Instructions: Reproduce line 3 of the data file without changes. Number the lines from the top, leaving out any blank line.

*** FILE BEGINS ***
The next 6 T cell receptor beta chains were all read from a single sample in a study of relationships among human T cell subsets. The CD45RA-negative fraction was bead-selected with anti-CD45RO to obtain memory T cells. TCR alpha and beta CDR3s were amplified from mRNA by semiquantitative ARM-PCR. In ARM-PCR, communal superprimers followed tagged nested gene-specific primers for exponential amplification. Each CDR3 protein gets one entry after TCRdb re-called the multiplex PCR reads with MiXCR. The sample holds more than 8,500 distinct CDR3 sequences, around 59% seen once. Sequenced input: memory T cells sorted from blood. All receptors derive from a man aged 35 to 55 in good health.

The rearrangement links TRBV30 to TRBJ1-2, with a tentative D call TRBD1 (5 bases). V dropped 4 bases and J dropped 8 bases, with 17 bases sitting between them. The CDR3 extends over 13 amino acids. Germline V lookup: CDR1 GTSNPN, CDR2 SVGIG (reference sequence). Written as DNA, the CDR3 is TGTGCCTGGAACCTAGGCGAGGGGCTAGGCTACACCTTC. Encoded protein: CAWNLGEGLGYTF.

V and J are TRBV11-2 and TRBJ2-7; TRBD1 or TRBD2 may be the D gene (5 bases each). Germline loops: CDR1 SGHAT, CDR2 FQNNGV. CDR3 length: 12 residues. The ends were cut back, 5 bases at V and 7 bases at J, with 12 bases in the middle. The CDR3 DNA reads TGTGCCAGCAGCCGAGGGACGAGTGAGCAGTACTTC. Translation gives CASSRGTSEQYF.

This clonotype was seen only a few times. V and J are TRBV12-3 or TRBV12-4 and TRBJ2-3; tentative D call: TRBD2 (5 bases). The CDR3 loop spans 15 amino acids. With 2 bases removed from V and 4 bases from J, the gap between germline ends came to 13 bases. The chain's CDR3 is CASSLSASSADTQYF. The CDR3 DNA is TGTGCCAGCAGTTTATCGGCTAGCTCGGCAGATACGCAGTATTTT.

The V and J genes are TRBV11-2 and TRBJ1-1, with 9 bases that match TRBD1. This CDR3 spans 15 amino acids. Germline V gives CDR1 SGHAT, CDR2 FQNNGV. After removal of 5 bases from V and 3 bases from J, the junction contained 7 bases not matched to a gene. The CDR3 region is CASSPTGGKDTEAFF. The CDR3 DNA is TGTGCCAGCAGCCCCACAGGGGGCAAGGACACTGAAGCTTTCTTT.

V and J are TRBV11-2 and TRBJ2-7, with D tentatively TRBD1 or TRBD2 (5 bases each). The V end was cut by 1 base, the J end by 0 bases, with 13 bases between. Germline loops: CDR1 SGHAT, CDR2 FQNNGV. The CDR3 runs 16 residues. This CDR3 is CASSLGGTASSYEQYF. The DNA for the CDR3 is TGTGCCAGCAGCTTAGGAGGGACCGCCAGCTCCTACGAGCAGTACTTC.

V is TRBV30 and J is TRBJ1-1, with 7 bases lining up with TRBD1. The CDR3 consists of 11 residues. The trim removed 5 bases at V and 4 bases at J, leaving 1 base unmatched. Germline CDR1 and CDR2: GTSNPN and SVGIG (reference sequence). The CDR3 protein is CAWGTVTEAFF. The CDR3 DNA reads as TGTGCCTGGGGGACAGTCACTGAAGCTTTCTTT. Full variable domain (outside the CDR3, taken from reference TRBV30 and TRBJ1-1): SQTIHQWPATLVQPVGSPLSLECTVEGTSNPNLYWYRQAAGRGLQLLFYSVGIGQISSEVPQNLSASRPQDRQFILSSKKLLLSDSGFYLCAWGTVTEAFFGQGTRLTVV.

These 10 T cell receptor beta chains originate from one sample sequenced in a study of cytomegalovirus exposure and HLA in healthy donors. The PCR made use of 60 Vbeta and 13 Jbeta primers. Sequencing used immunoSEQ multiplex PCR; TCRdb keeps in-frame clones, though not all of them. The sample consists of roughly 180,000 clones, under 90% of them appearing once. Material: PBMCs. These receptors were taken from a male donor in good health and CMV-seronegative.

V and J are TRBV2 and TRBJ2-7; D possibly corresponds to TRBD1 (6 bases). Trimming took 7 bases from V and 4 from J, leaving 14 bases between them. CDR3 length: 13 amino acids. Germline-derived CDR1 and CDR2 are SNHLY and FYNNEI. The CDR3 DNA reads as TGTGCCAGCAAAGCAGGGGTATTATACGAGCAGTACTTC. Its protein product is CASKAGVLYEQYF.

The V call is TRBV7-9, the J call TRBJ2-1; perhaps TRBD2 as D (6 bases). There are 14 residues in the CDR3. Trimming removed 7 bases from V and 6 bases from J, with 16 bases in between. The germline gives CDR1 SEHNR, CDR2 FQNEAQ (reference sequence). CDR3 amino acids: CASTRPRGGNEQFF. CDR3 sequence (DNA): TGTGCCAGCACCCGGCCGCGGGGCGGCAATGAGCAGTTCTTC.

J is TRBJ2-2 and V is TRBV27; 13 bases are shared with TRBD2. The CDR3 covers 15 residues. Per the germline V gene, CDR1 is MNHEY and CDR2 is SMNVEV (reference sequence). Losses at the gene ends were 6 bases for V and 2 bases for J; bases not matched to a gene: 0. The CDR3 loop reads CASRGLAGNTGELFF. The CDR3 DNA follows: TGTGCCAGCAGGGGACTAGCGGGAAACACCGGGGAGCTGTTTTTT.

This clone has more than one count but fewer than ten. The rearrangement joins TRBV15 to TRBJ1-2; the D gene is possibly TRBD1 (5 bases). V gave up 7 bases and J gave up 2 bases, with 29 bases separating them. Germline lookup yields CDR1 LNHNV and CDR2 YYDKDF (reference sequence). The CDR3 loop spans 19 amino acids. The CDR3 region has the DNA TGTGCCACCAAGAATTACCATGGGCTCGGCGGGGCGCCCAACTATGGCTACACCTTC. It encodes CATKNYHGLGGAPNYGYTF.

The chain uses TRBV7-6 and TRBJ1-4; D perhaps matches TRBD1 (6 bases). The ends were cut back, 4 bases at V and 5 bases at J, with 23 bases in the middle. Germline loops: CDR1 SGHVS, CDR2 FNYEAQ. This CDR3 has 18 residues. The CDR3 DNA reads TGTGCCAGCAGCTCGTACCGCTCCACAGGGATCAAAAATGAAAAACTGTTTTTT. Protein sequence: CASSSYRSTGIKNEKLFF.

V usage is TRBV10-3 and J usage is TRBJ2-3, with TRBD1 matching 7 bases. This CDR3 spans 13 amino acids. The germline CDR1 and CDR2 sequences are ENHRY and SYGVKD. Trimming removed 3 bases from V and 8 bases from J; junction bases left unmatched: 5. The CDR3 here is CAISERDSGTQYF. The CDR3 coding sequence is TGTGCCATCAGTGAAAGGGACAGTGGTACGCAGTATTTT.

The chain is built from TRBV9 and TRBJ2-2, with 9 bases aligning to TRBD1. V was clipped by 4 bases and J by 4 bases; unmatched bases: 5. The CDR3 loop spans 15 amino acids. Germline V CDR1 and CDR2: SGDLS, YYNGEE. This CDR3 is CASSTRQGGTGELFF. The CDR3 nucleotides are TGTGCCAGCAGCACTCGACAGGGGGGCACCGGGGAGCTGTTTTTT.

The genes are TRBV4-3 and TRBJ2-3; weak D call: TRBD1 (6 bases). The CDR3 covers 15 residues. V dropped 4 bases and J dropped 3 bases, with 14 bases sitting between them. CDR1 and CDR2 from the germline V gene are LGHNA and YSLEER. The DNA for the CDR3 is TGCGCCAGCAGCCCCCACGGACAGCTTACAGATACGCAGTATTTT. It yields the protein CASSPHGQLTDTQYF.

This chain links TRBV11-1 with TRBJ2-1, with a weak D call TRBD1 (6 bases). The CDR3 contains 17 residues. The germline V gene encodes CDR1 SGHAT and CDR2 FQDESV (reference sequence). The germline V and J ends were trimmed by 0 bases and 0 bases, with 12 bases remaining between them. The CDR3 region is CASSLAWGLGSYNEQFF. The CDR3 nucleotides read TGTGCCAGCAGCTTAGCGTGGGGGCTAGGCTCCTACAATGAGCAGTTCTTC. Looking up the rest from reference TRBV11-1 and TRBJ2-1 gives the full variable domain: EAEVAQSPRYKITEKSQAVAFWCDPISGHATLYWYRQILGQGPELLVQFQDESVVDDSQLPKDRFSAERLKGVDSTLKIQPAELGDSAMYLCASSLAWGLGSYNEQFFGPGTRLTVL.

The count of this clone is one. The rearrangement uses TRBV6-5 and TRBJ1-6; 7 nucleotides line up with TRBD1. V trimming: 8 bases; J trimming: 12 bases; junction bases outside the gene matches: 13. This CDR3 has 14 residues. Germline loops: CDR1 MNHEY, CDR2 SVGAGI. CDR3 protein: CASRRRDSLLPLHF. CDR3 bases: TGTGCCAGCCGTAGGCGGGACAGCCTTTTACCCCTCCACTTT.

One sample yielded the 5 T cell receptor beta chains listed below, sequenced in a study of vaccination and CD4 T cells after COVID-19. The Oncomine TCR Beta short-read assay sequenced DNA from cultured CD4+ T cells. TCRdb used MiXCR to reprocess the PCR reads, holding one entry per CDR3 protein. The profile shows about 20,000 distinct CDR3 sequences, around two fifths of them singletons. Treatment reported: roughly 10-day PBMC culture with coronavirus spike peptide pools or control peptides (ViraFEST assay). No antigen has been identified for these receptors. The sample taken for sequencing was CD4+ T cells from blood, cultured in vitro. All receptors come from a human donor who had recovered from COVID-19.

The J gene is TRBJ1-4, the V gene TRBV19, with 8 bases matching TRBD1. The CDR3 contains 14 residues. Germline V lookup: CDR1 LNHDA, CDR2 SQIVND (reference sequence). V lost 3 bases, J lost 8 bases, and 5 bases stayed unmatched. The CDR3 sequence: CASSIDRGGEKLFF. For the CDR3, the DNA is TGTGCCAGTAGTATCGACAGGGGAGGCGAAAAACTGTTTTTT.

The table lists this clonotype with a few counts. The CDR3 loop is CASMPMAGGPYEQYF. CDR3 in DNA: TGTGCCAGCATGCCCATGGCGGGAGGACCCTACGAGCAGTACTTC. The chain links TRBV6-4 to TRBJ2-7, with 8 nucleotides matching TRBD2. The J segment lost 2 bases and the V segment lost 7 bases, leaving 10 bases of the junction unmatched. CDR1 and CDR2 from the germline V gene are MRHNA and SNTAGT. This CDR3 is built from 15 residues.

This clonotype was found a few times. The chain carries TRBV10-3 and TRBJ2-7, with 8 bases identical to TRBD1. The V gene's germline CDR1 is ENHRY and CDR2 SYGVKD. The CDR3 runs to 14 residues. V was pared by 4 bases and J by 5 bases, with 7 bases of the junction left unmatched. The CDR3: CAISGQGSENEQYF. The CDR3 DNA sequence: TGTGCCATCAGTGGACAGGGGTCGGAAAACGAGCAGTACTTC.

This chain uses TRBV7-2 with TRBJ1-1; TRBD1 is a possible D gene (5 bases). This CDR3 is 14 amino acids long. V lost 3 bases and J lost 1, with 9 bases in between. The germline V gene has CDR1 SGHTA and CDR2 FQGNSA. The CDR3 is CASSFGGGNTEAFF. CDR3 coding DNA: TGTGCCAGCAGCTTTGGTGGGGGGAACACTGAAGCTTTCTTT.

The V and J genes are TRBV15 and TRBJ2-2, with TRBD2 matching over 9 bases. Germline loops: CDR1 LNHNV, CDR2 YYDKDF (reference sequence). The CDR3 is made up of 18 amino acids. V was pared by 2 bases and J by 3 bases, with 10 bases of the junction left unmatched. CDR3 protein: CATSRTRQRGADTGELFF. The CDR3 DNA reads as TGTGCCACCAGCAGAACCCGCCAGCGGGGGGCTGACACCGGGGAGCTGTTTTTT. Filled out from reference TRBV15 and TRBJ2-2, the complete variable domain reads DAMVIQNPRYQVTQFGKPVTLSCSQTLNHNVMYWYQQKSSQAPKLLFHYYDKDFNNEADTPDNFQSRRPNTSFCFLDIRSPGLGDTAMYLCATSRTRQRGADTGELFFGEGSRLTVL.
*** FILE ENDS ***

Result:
V and J are TRBV11-2 and TRBJ2-7; TRBD1 or TRBD2 may be the D gene (5 bases each). Germline loops: CDR1 SGHAT, CDR2 FQNNGV. CDR3 length: 12 residues. The ends were cut back, 5 bases at V and 7 bases at J, with 12 bases in the middle. The CDR3 DNA reads TGTGCCAGCAGCCGAGGGACGAGTGAGCAGTACTTC. Translation gives CASSRGTSEQYF.